The urban community in fifteenth-century Scotland

language, law and political practice

Claire Hawes

Research output: Contribution to journalArticle

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Abstract

The political culture of Scotland’s late medieval towns has been neglected in recent scholarship. This paper seeks to provoke discussion through an analysis of communitarian language and its use by urban elites in the fifteenth century. The Scottish urban community, as elsewhere, could be positioned as a location, a legal construct and a group of people. This provided the burgh council with a variety of political tools which could be employed – consciously or otherwise – in order to legitimise its authority.
Original languageEnglish
Pages (from-to)365-380
Number of pages16
JournalUrban History
Volume44
Issue number3
Early online date3 Oct 2016
DOIs
Publication statusPublished - Aug 2017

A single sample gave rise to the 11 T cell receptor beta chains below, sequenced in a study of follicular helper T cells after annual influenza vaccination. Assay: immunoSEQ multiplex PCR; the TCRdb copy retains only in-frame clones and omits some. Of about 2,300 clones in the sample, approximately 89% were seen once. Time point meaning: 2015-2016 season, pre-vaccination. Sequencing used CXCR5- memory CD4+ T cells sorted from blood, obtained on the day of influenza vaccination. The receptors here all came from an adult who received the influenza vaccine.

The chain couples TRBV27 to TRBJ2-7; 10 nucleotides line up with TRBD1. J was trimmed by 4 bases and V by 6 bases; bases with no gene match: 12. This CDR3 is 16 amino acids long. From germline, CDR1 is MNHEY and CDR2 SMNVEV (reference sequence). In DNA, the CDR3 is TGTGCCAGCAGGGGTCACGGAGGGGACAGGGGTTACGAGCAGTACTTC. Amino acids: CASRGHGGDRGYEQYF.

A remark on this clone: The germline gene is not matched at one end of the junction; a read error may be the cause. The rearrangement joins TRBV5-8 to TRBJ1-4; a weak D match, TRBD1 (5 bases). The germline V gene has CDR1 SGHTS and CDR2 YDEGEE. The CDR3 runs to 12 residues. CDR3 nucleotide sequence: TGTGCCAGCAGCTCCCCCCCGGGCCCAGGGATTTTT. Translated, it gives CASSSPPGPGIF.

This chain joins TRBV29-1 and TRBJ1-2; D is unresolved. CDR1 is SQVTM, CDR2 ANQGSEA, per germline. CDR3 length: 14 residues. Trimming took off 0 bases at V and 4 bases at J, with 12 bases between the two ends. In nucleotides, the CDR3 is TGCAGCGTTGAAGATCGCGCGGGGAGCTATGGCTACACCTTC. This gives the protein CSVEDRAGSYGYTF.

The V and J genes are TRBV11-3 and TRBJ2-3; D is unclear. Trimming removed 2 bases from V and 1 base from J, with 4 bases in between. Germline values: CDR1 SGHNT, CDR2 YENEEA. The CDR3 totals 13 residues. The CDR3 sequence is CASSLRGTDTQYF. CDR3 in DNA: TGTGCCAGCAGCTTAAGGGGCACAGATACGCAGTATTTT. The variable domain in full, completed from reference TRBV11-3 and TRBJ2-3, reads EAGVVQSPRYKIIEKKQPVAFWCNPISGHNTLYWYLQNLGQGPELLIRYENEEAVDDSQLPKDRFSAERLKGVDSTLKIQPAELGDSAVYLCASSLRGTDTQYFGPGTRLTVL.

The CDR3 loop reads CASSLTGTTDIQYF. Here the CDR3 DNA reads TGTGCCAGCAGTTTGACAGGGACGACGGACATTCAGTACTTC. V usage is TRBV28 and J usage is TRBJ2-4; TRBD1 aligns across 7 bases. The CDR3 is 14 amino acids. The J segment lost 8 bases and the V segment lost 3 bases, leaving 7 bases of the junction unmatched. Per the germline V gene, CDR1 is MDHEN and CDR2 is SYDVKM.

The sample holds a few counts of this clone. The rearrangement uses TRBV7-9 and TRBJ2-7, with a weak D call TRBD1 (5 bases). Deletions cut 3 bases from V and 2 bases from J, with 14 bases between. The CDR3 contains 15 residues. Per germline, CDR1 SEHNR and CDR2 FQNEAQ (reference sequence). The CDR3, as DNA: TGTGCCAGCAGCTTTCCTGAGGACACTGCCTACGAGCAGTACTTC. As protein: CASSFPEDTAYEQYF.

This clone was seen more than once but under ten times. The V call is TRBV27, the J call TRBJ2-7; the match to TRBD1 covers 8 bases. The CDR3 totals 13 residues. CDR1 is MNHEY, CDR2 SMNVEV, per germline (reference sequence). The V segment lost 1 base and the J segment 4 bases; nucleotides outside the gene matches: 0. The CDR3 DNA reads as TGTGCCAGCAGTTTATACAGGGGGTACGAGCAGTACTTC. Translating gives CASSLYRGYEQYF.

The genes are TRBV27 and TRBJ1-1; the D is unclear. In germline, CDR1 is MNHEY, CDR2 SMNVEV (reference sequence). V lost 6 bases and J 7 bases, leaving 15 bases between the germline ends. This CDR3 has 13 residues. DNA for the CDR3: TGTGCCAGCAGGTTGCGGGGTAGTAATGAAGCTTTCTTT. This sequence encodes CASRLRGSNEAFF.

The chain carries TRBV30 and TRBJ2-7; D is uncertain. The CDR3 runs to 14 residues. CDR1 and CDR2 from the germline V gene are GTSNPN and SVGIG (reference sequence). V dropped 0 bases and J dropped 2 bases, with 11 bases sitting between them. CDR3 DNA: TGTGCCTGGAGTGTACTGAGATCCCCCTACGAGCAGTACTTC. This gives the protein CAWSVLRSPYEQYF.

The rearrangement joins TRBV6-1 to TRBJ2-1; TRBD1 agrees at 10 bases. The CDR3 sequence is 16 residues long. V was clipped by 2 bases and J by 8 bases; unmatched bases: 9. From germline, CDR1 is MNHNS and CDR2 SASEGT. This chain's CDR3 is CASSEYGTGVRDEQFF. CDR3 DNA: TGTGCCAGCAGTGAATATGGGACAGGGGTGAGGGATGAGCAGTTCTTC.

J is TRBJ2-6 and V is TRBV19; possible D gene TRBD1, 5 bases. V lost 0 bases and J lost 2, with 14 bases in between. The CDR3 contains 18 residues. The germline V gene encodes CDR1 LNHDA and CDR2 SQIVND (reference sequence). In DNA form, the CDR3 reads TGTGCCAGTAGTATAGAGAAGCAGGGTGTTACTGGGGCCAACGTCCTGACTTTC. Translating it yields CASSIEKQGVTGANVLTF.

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fifteenth century
Medieval
political culture
elite
town
Law
language
community
Group
analysis
urban community
Political Culture
Late Medieval Period
Urban Elite
Language
Communitarian
Burgh
Language Law
Authority
Scotland

ASJC Scopus subject areas

  • Arts and Humanities(all)
  • Social Sciences(all)

Cite this

The urban community in fifteenth-century Scotland : language, law and political practice. / Hawes, Claire.

In: Urban History, Vol. 44, No. 3, 08.2017, p. 365-380.

Research output: Contribution to journalArticle

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